- Budgeting the Program: Since 2008 virtually all of the past Federal funding mechanisms have disappeared with the exception of competitive SACOG grants. Cities must apply for the SACOG grants annually and compete with other cities for a limited amount of money. The submitted projects must show a “complete street” component or other type of enhancement. Pavement maintenance is not typically competitive for grant programs. City Council considered several budgeting options and landed on the one listed in Fiscal Impacts (allocate roughly $4 Million of local funds annually to support pavement maintenance for the City’s streets and multi-use paths).
- Priority Local Streets: Staff presented a list of local streets that were near parks, schools, commercial districts, and other points of interest. These streets were approved by Council and re-classified in StreetSaver as Collectors.
- Target PCIs: Staff presented, and Council approved, target PCIs for arterials, collectors and local streets as shown in Pavement Condition Index comparison Table above. Council also directed that the target, average PCI for bike paths should be equal to or greater than the highest PCI in the street classifications (PCI of 68).
- Pavement Management Scenarios: Many scenarios were presented to Council over the year. The basic conclusions drawn from these scenarios is that it will take more funding than is currently being budgeted to improve the street and path conditions in the next twenty years and that the more funding allocated as early as possible improves the situation versus waiting (as streets approach low PCI levels the likelihood of complete reconstruction increases – a considerably more expensive project).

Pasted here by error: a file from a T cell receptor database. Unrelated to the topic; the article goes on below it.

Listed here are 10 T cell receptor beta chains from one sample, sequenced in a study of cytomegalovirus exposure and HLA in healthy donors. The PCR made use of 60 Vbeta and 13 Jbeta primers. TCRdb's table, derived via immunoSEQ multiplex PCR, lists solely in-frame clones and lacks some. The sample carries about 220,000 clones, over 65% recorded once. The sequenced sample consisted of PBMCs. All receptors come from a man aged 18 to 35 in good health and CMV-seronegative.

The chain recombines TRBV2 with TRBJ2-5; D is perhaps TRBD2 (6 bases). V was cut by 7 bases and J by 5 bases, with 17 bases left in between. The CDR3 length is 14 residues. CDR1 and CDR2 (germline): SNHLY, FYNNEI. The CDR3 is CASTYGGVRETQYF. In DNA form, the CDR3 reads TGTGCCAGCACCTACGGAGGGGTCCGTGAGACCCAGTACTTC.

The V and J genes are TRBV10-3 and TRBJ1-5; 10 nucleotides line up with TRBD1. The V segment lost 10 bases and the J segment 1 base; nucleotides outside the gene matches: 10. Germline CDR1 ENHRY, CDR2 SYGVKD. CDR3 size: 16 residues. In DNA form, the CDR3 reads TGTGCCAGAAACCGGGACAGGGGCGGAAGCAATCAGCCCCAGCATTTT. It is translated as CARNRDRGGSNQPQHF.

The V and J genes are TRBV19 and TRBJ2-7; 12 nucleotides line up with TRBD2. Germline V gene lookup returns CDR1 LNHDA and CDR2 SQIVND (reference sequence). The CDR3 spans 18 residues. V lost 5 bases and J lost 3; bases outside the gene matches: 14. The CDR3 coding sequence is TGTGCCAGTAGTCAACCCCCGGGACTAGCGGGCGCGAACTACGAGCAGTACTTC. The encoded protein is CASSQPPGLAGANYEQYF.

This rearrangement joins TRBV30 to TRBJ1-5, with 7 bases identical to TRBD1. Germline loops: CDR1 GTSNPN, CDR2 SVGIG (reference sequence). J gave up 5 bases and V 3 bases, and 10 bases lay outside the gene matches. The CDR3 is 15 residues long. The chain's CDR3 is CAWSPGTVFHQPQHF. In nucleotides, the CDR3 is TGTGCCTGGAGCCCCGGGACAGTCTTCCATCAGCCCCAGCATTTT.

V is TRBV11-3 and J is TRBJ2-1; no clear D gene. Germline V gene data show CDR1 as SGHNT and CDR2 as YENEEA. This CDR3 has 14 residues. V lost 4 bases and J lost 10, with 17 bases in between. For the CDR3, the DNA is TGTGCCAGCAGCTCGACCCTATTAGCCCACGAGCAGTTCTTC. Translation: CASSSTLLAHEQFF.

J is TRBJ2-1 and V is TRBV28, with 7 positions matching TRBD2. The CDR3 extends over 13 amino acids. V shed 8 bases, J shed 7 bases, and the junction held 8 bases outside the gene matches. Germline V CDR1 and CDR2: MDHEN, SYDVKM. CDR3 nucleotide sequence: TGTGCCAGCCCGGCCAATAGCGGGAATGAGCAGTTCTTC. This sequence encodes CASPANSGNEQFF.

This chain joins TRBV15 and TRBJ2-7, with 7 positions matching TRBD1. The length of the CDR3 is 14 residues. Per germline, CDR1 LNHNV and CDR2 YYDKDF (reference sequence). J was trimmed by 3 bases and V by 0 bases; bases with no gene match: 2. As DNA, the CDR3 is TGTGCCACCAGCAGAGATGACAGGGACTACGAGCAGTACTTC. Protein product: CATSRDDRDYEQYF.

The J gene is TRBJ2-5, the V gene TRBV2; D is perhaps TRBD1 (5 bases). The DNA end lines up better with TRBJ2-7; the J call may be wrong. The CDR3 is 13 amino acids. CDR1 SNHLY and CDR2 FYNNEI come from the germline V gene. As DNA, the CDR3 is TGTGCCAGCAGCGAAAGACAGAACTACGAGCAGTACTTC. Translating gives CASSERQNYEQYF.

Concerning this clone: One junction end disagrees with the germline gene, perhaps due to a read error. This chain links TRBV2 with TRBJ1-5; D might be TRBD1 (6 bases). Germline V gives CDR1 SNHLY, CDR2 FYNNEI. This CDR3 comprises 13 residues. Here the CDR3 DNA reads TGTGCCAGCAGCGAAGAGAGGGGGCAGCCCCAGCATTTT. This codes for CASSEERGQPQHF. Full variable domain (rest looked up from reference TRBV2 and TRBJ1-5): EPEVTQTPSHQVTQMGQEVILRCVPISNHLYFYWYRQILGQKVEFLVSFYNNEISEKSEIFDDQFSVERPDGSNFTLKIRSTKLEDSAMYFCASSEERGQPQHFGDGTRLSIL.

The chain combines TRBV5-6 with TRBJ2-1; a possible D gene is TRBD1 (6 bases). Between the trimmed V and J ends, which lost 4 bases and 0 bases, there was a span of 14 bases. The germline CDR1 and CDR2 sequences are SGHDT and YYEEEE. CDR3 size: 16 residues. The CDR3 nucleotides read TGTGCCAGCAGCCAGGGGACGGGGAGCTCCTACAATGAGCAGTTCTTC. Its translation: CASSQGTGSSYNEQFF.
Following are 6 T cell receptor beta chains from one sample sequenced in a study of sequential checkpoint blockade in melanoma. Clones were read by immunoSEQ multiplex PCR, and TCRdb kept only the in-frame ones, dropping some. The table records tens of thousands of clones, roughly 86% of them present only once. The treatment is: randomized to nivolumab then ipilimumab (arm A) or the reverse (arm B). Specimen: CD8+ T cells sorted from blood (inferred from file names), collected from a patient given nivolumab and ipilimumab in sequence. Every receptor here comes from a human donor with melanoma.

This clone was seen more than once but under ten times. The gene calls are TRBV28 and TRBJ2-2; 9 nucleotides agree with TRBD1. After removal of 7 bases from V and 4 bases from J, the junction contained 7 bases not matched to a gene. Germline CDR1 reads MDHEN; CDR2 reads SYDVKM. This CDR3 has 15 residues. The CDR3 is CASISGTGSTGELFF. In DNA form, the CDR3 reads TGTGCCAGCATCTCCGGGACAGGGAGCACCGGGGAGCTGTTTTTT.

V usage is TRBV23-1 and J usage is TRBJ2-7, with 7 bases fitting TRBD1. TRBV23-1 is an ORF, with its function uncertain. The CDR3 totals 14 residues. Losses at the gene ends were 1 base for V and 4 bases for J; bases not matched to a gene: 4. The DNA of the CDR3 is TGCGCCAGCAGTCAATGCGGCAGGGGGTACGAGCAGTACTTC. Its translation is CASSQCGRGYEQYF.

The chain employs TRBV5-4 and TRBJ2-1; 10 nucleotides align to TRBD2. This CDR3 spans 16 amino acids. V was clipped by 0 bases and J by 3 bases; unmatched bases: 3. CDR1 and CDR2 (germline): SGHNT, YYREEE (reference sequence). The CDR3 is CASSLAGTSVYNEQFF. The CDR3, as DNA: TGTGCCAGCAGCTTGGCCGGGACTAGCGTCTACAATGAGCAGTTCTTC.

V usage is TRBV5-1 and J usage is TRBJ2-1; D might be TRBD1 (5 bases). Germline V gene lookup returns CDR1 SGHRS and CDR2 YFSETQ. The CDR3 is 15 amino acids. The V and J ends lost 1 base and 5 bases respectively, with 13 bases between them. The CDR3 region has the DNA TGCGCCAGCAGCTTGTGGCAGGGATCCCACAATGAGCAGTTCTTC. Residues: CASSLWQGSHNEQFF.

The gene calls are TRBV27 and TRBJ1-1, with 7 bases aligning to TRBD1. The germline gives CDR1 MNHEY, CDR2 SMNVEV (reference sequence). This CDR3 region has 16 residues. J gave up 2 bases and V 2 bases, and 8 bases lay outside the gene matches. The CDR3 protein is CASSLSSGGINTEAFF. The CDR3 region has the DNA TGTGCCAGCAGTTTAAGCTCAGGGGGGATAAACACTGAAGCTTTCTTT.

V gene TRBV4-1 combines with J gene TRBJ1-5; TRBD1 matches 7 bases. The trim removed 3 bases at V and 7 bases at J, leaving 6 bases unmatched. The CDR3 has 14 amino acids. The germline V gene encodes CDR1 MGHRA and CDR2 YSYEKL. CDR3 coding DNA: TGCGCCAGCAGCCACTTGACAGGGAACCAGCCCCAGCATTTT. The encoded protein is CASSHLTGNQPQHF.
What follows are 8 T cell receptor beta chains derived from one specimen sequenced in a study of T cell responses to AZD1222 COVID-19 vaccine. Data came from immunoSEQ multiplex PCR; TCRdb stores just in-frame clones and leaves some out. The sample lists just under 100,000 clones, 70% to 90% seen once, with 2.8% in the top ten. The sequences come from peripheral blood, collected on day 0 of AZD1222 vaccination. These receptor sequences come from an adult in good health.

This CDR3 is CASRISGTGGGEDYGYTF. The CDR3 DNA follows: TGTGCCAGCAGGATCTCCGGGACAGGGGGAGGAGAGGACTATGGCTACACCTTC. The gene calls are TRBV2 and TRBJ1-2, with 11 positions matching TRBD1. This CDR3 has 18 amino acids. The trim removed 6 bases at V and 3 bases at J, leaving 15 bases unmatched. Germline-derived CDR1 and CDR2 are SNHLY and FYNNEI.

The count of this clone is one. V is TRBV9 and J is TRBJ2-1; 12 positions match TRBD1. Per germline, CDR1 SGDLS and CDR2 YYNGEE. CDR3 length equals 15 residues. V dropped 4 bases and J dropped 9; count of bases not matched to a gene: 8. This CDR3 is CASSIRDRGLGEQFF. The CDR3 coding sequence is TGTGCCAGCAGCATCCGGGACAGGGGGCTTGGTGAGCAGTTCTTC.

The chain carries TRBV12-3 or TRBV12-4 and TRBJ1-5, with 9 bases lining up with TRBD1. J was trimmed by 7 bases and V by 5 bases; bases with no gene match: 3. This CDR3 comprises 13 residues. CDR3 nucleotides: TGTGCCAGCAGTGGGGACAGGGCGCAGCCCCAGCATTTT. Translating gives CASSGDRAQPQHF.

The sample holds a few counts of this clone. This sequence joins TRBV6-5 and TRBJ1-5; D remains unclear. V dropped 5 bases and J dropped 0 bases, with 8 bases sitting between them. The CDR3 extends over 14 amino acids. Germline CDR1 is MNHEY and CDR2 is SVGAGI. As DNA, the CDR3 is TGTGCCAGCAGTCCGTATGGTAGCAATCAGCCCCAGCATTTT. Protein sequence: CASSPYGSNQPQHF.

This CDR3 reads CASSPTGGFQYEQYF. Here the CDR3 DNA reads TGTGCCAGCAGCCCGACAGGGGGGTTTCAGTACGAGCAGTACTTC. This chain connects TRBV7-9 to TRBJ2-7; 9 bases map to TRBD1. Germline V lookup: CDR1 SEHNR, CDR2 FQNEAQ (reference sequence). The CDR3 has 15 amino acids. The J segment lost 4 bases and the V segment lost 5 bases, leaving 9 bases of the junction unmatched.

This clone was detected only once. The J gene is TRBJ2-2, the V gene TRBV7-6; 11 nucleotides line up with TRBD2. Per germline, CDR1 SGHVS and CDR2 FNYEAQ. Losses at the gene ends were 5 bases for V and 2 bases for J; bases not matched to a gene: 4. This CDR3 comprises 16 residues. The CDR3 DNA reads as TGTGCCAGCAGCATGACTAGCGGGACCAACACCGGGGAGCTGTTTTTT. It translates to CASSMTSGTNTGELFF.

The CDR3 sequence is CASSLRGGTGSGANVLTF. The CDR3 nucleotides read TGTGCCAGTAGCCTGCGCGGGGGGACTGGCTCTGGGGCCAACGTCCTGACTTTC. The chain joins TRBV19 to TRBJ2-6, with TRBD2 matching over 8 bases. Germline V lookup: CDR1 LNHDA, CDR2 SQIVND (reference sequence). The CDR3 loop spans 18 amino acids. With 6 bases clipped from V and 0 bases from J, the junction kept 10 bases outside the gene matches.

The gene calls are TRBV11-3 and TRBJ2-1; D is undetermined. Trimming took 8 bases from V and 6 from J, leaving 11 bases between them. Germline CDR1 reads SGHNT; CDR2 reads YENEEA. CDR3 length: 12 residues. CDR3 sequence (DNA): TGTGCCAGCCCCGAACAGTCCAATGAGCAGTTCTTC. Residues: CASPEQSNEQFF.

The 2016 pavement project will continue to attempt to improve the streets. Staff notes that “the PCI goals for arterials and collectors have been met for the next few years but the goals for local streets and bike paths have not. Additionally, during the construction season of 2016, two projects are anticipated to be in construction that will resurface Mace Boulevard (an arterial, CIP 8257), from Montgomery Avenue to Chiles Road; and L Street (a collector, CIP 8256), from Fifth Street to Covell Boulevard. Both of these projects will receive significant funds from SACOG grants (roughly $3.3 million for both projects).”
Staff recommends, due to “the fact that currently the target PCIs for arterials and collectors have been reached and the fact that two arterial and collector streets are being resurfaced in 2016 with SACOG grants,” that the 2016 budget focus on local streets.
Staff continues to receive complaints about their poor condition. “With the exception of east Olive Drive which requires full reconstruction, all of these streets are local streets requiring preventative maintenance treatments.”
Staff will return to council in March to present the final list of local streets and bike paths recommended for the 2016 Pavement Project. “The approximately $4M Council directed investment is making a meaningful difference in the City’s ability to more pro-actively address pavement management. Substantial pavement rehabilitation projects have been accomplished with these funds.”
However, to approach a truly sustainable pavement management system “will require investment of $10M annually.” To get there, the city will need to implement new revenue measures.
—David M. Greenwald reporting